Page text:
I have a suspicion--and it's only a suspicion, based upon absolutely nothing but instinct--that Airport Cathedral mastermind Andy Fitts is well aware of his limited singing abilities, and he doesn't let that stand in his way. That's not an insult; many very talented musicians (such as Neil Tennant, Nick Cave, and Stephin Merritt) do not possess a wide vocal range. Considering that the vocals on Airport Cathedral's debut Jetlag--out now on Burning Building Recordings--never ventures into anything beyond a dark, slightly countrified groan, it's easy to come to the conclusion that Fits is well aware of his own capabilities. It is better for a singer to stay within their abilities, than to experiment and fall flat.
To put it in perspective...I have a box of really terrible CD's that should never have been released and will never be reviewed, and two out of three of these records are in this box for one reason: the signing. Singing ability is important, people! The line between cool and crap is very thin, and so many of these records might be passable if only someone had told the singer that they were simply doing things that nature didn't intend; if you can't sing in tune as a tenor, do you honestly think you're going to be a better singer if you sing as an alto, or, God forbid, in falsetto? I THINK NOT.
But back to the record at hand. So we've got a guy who doesn't have much of a vocal range, and considering how restrained his singing sounds, it's easy to assume that he knows he doesn't have much of a range. What, then, would be the correct answer to the "what should they do" question? It's simple: focus on songwriting and composition. It is within this element that Airport Cathedral succeeds. The first song, "Cure-Alls," hooks you in with a deep yet powerful opening tag, and Fitts' voice--a smokey, melancholy croon not unlike scene neighbor David Bazan--rests comfortably within the confines of the song's melody. The next song, "Dagger," is even stronger; this song bears--nay, demands--repeated listens, because each listen seemingly sheds light on something new. Understated piano and understated guitars might be understated by themselves, but when mixed with Fitts' understated singing, the combination makes for a haunting, brooding song that would have/should have overcaffeinated labelfolk screaming "THIS IS THE DAMN SINGLE" to hapless and helpless college radio programmers and/or any person unfortunate enough to cross their path.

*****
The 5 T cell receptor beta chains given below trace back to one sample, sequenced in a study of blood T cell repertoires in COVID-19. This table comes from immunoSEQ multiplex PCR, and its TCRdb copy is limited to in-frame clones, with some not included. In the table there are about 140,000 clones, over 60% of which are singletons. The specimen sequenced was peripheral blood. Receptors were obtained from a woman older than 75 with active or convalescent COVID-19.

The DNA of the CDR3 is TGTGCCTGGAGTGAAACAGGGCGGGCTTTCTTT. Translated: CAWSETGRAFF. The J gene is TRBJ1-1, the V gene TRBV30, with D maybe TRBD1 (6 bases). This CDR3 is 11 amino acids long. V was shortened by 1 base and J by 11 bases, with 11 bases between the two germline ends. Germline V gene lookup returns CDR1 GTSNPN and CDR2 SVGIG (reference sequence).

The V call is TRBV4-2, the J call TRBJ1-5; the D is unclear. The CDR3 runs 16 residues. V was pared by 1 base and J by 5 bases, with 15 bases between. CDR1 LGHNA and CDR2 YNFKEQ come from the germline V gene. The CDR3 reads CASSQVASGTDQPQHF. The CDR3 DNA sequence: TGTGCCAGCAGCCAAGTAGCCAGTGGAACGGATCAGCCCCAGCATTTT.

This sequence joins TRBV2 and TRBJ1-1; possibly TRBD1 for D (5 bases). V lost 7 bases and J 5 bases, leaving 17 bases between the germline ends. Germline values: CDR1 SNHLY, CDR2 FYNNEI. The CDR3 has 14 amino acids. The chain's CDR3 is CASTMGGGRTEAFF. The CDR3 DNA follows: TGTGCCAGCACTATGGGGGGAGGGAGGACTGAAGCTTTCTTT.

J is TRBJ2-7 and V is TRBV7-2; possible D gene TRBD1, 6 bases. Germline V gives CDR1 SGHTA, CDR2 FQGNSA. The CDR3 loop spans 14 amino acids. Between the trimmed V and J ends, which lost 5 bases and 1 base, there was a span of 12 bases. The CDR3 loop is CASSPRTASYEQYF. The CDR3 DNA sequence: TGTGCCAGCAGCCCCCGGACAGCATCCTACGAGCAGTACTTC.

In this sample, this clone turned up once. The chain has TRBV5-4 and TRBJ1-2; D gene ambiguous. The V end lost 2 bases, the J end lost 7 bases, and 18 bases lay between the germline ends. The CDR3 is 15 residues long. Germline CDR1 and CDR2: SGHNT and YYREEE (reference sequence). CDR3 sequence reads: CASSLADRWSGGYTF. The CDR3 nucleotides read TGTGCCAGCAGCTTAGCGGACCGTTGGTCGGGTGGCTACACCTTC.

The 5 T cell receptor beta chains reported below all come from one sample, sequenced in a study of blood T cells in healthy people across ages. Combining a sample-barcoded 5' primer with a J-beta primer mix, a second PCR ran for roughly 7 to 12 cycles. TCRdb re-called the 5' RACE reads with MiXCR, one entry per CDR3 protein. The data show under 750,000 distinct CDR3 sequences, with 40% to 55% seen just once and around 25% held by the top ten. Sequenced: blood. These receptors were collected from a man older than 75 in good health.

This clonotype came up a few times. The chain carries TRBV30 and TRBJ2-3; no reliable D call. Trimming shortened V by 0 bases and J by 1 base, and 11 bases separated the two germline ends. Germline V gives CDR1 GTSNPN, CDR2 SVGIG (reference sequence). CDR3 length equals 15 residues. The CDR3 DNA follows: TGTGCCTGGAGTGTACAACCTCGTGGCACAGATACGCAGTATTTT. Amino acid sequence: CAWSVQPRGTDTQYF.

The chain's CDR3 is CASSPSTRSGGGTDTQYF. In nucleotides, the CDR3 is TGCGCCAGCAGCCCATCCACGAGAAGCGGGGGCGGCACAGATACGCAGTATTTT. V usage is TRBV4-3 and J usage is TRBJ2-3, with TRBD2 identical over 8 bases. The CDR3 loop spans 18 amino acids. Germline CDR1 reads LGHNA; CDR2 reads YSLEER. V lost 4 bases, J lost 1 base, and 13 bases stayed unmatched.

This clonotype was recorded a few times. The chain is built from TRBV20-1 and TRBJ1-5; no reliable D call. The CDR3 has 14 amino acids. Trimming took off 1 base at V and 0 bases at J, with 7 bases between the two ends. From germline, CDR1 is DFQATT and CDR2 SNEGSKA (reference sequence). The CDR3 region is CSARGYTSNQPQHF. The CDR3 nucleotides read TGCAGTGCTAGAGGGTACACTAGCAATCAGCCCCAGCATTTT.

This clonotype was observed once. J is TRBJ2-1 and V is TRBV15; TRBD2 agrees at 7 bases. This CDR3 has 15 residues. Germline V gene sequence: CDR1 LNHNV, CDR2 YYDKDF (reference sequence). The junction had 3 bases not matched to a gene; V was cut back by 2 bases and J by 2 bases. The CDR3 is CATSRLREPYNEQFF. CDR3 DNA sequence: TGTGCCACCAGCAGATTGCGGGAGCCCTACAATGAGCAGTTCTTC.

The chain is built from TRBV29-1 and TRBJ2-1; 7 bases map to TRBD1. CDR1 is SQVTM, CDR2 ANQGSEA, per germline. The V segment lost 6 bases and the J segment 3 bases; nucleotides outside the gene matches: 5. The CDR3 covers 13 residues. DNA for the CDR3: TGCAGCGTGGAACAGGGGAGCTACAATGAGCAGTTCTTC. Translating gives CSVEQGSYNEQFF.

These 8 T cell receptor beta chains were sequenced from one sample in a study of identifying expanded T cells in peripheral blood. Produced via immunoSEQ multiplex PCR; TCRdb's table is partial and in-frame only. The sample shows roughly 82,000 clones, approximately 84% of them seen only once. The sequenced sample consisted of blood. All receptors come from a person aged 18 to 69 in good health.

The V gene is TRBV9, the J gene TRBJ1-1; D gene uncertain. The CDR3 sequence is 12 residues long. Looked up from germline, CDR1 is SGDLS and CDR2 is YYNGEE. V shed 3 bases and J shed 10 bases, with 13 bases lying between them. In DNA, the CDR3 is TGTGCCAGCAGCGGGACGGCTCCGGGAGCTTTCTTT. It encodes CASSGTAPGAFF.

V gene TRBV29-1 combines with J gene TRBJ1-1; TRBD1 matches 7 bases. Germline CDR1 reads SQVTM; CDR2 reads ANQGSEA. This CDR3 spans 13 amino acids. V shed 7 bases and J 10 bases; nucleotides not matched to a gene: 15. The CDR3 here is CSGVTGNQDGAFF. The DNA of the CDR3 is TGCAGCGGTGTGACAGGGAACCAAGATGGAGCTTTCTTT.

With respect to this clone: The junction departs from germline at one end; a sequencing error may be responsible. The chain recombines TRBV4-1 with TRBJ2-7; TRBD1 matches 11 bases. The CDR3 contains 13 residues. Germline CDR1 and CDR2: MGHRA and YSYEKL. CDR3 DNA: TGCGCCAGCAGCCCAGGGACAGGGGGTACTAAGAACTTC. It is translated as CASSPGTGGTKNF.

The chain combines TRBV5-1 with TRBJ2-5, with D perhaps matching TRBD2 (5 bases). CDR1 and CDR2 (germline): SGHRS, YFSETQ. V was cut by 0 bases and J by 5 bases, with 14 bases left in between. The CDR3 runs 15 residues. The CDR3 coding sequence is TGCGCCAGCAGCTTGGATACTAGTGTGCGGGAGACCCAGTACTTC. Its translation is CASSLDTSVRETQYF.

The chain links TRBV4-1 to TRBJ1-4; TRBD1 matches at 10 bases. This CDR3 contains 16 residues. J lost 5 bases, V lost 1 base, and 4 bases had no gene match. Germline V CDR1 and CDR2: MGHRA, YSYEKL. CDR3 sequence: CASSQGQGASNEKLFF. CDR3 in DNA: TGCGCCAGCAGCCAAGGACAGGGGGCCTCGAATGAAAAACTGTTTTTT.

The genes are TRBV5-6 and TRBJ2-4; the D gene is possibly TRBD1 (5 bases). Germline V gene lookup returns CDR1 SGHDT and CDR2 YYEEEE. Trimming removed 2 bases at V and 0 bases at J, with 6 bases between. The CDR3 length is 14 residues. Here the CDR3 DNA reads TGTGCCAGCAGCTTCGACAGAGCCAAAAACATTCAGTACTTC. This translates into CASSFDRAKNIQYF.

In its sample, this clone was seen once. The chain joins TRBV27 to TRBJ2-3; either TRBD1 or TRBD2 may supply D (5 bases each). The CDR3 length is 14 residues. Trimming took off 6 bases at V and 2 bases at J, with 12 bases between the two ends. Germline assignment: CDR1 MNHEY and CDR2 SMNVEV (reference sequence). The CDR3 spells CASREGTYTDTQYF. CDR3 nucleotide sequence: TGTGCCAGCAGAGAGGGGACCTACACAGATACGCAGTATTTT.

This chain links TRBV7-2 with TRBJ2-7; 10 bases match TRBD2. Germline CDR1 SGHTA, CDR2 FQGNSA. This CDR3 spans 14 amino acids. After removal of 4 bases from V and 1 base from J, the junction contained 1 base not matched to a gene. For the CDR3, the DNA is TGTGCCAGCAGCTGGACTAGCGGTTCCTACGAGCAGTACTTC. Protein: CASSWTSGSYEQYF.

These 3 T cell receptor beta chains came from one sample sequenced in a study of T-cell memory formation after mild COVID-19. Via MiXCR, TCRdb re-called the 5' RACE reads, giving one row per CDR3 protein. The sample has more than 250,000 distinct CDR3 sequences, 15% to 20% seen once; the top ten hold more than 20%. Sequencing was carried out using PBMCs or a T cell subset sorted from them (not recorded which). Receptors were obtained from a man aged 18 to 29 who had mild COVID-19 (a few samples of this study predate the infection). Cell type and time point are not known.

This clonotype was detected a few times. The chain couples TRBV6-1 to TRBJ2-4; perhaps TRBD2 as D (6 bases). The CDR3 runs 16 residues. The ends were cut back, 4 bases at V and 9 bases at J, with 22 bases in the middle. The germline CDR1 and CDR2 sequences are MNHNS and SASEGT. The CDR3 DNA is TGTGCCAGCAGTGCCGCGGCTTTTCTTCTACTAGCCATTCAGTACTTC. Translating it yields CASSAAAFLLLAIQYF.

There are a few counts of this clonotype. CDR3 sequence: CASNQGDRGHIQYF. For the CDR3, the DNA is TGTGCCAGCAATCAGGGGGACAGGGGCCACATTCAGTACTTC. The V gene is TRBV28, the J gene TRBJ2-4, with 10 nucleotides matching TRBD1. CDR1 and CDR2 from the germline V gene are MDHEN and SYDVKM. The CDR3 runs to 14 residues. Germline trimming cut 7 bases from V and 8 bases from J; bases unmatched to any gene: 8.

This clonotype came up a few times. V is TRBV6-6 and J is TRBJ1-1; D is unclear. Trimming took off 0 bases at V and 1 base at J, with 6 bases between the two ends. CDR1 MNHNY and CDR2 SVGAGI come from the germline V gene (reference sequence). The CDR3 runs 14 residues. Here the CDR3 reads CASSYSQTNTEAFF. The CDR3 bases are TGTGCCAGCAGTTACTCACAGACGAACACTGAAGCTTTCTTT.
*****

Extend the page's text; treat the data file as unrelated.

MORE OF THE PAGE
Listen to: "Daggers"
"TKO" continues this one-two punch, placing Fitts and company in line with the apt comparisons to luminaries as Pedro the Lion, Jets to Brazil, and Damien Jurado. Originality is overrated; it's what you can do within the confines of a song that makes you special. The key difference, though, is that it's better to sound "inspired by" a band than it is to sound "just like" a band. Fitts and company might find inspiration in a well-developed style and sound, but it's to their credit that they've steered clear of being simply more than a new addition to a long line of imitators. It doesn't hurt that Airport Cathedral has some talented friends, as he's had help from Rosie Thomas, as well as members of such great bands as The Prom and Crystal Skulls, but the heights that are found on the first half of Jetlag are indebted to nobody but Airport Cathedral.
Every high comes with a low, though, and after the steller-but-not-as-magical "The Tease," Jetlag starts to lag, and it feels as if Airport Cathedral is merely running in place, neither breaking any new ground nor living up to the challenge and the promise of the first few songs. Know what, though? That's perfectly okay. My advice to Fitts is simple: keep it up. This is a promising debut, and considering Fitts knows his weaknesses, and if he's found his voice--and I suspect he has--the only thing left to do is modify it, play around with it, and make it better. The hard stuff's out of the way. Listeners, enjoy this now, but let's give Fitts a little bit of space so that his music can grow even further.
ps. if i were your label, i'd lose the cute description of your group as a 'bar band.' that's just tacky, and it sells you short.